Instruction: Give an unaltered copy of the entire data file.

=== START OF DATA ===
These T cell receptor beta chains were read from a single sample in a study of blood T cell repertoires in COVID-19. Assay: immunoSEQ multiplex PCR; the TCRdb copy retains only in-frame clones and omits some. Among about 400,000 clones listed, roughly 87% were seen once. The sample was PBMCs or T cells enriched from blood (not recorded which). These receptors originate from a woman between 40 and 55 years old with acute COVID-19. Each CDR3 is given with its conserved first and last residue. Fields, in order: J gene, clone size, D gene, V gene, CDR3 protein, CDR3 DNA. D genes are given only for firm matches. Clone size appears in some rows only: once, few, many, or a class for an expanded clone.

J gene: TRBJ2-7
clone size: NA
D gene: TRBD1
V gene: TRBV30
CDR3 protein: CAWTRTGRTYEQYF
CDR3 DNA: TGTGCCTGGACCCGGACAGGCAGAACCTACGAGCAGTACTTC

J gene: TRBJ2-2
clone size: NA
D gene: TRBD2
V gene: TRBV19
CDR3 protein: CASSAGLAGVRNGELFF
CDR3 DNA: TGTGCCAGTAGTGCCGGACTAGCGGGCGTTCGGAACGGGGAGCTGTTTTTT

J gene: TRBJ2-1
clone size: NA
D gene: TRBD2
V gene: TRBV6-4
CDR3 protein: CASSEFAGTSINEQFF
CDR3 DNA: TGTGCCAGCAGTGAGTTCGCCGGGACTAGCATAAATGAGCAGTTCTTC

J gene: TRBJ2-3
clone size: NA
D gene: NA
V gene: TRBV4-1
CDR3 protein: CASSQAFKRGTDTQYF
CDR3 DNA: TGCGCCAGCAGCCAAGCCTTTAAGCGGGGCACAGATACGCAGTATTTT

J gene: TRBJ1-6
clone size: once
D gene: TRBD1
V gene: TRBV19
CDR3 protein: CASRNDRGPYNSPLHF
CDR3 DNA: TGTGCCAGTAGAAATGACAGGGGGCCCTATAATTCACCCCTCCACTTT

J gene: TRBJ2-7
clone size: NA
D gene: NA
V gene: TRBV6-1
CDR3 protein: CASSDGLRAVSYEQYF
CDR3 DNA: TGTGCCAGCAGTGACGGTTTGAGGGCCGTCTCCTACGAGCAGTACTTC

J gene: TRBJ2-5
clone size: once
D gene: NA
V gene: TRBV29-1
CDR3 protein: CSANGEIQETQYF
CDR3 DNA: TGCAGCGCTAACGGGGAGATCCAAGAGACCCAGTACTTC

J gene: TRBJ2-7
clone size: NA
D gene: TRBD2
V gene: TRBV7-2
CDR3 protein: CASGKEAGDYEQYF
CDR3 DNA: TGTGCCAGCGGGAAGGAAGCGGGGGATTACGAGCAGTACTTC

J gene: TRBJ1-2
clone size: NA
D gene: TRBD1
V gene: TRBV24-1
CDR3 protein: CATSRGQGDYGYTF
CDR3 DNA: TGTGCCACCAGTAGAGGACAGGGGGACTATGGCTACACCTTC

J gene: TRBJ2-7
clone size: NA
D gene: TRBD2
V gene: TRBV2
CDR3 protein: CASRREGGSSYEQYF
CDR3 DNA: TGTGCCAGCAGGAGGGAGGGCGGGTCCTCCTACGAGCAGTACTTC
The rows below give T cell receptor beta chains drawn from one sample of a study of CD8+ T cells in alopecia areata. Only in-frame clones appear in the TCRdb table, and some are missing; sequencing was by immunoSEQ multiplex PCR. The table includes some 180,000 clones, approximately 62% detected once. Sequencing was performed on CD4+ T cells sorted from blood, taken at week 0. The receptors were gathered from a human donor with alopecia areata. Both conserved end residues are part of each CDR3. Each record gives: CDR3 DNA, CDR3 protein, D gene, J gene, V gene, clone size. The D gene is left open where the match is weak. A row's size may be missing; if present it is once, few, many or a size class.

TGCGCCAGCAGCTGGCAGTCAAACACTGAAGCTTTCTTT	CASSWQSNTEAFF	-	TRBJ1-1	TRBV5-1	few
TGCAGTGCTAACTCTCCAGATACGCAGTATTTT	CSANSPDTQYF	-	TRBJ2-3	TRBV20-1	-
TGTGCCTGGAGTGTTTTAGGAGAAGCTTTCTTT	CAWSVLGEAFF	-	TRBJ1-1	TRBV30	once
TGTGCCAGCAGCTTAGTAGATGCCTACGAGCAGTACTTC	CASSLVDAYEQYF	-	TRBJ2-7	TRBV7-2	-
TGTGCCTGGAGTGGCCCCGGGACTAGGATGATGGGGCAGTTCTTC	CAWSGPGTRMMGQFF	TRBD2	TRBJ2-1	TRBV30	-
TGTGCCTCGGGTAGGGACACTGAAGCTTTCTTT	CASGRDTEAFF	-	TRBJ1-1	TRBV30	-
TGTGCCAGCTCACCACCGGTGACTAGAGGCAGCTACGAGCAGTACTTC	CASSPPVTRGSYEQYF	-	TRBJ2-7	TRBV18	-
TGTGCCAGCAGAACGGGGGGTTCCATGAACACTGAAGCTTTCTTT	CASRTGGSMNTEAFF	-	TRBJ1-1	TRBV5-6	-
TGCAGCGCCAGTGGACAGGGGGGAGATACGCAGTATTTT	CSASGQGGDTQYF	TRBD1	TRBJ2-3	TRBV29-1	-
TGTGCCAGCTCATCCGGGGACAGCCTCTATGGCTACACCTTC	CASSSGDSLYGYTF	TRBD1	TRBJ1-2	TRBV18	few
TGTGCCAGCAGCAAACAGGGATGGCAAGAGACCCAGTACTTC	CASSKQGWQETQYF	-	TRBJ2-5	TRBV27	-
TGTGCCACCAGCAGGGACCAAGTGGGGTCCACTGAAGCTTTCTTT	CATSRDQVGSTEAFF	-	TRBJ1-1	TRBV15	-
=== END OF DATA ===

These T cell receptor beta chains were read from a single sample in a study of blood T cell repertoires in COVID-19. Assay: immunoSEQ multiplex PCR; the TCRdb copy retains only in-frame clones and omits some. Among about 400,000 clones listed, roughly 87% were seen once. The sample was PBMCs or T cells enriched from blood (not recorded which). These receptors originate from a woman between 40 and 55 years old with acute COVID-19. Each CDR3 is given with its conserved first and last residue. Fields, in order: J gene, clone size, D gene, V gene, CDR3 protein, CDR3 DNA. D genes are given only for firm matches. Clone size appears in some rows only: once, few, many, or a class for an expanded clone.

J gene: TRBJ2-7
clone size: NA
D gene: TRBD1
V gene: TRBV30
CDR3 protein: CAWTRTGRTYEQYF
CDR3 DNA: TGTGCCTGGACCCGGACAGGCAGAACCTACGAGCAGTACTTC

J gene: TRBJ2-2
clone size: NA
D gene: TRBD2
V gene: TRBV19
CDR3 protein: CASSAGLAGVRNGELFF
CDR3 DNA: TGTGCCAGTAGTGCCGGACTAGCGGGCGTTCGGAACGGGGAGCTGTTTTTT

J gene: TRBJ2-1
clone size: NA
D gene: TRBD2
V gene: TRBV6-4
CDR3 protein: CASSEFAGTSINEQFF
CDR3 DNA: TGTGCCAGCAGTGAGTTCGCCGGGACTAGCATAAATGAGCAGTTCTTC

J gene: TRBJ2-3
clone size: NA
D gene: NA
V gene: TRBV4-1
CDR3 protein: CASSQAFKRGTDTQYF
CDR3 DNA: TGCGCCAGCAGCCAAGCCTTTAAGCGGGGCACAGATACGCAGTATTTT

J gene: TRBJ1-6
clone size: once
D gene: TRBD1
V gene: TRBV19
CDR3 protein: CASRNDRGPYNSPLHF
CDR3 DNA: TGTGCCAGTAGAAATGACAGGGGGCCCTATAATTCACCCCTCCACTTT

J gene: TRBJ2-7
clone size: NA
D gene: NA
V gene: TRBV6-1
CDR3 protein: CASSDGLRAVSYEQYF
CDR3 DNA: TGTGCCAGCAGTGACGGTTTGAGGGCCGTCTCCTACGAGCAGTACTTC

J gene: TRBJ2-5
clone size: once
D gene: NA
V gene: TRBV29-1
CDR3 protein: CSANGEIQETQYF
CDR3 DNA: TGCAGCGCTAACGGGGAGATCCAAGAGACCCAGTACTTC

J gene: TRBJ2-7
clone size: NA
D gene: TRBD2
V gene: TRBV7-2
CDR3 protein: CASGKEAGDYEQYF
CDR3 DNA: TGTGCCAGCGGGAAGGAAGCGGGGGATTACGAGCAGTACTTC

J gene: TRBJ1-2
clone size: NA
D gene: TRBD1
V gene: TRBV24-1
CDR3 protein: CATSRGQGDYGYTF
CDR3 DNA: TGTGCCACCAGTAGAGGACAGGGGGACTATGGCTACACCTTC

J gene: TRBJ2-7
clone size: NA
D gene: TRBD2
V gene: TRBV2
CDR3 protein: CASRREGGSSYEQYF
CDR3 DNA: TGTGCCAGCAGGAGGGAGGGCGGGTCCTCCTACGAGCAGTACTTC
The rows below give T cell receptor beta chains drawn from one sample of a study of CD8+ T cells in alopecia areata. Only in-frame clones appear in the TCRdb table, and some are missing; sequencing was by immunoSEQ multiplex PCR. The table includes some 180,000 clones, approximately 62% detected once. Sequencing was performed on CD4+ T cells sorted from blood, taken at week 0. The receptors were gathered from a human donor with alopecia areata. Both conserved end residues are part of each CDR3. Each record gives: CDR3 DNA, CDR3 protein, D gene, J gene, V gene, clone size. The D gene is left open where the match is weak. A row's size may be missing; if present it is once, few, many or a size class.

TGCGCCAGCAGCTGGCAGTCAAACACTGAAGCTTTCTTT	CASSWQSNTEAFF	-	TRBJ1-1	TRBV5-1	few
TGCAGTGCTAACTCTCCAGATACGCAGTATTTT	CSANSPDTQYF	-	TRBJ2-3	TRBV20-1	-
TGTGCCTGGAGTGTTTTAGGAGAAGCTTTCTTT	CAWSVLGEAFF	-	TRBJ1-1	TRBV30	once
TGTGCCAGCAGCTTAGTAGATGCCTACGAGCAGTACTTC	CASSLVDAYEQYF	-	TRBJ2-7	TRBV7-2	-
TGTGCCTGGAGTGGCCCCGGGACTAGGATGATGGGGCAGTTCTTC	CAWSGPGTRMMGQFF	TRBD2	TRBJ2-1	TRBV30	-
TGTGCCTCGGGTAGGGACACTGAAGCTTTCTTT	CASGRDTEAFF	-	TRBJ1-1	TRBV30	-
TGTGCCAGCTCACCACCGGTGACTAGAGGCAGCTACGAGCAGTACTTC	CASSPPVTRGSYEQYF	-	TRBJ2-7	TRBV18	-
TGTGCCAGCAGAACGGGGGGTTCCATGAACACTGAAGCTTTCTTT	CASRTGGSMNTEAFF	-	TRBJ1-1	TRBV5-6	-
TGCAGCGCCAGTGGACAGGGGGGAGATACGCAGTATTTT	CSASGQGGDTQYF	TRBD1	TRBJ2-3	TRBV29-1	-
TGTGCCAGCTCATCCGGGGACAGCCTCTATGGCTACACCTTC	CASSSGDSLYGYTF	TRBD1	TRBJ1-2	TRBV18	few
TGTGCCAGCAGCAAACAGGGATGGCAAGAGACCCAGTACTTC	CASSKQGWQETQYF	-	TRBJ2-5	TRBV27	-
TGTGCCACCAGCAGGGACCAAGTGGGGTCCACTGAAGCTTTCTTT	CATSRDQVGSTEAFF	-	TRBJ1-1	TRBV15	-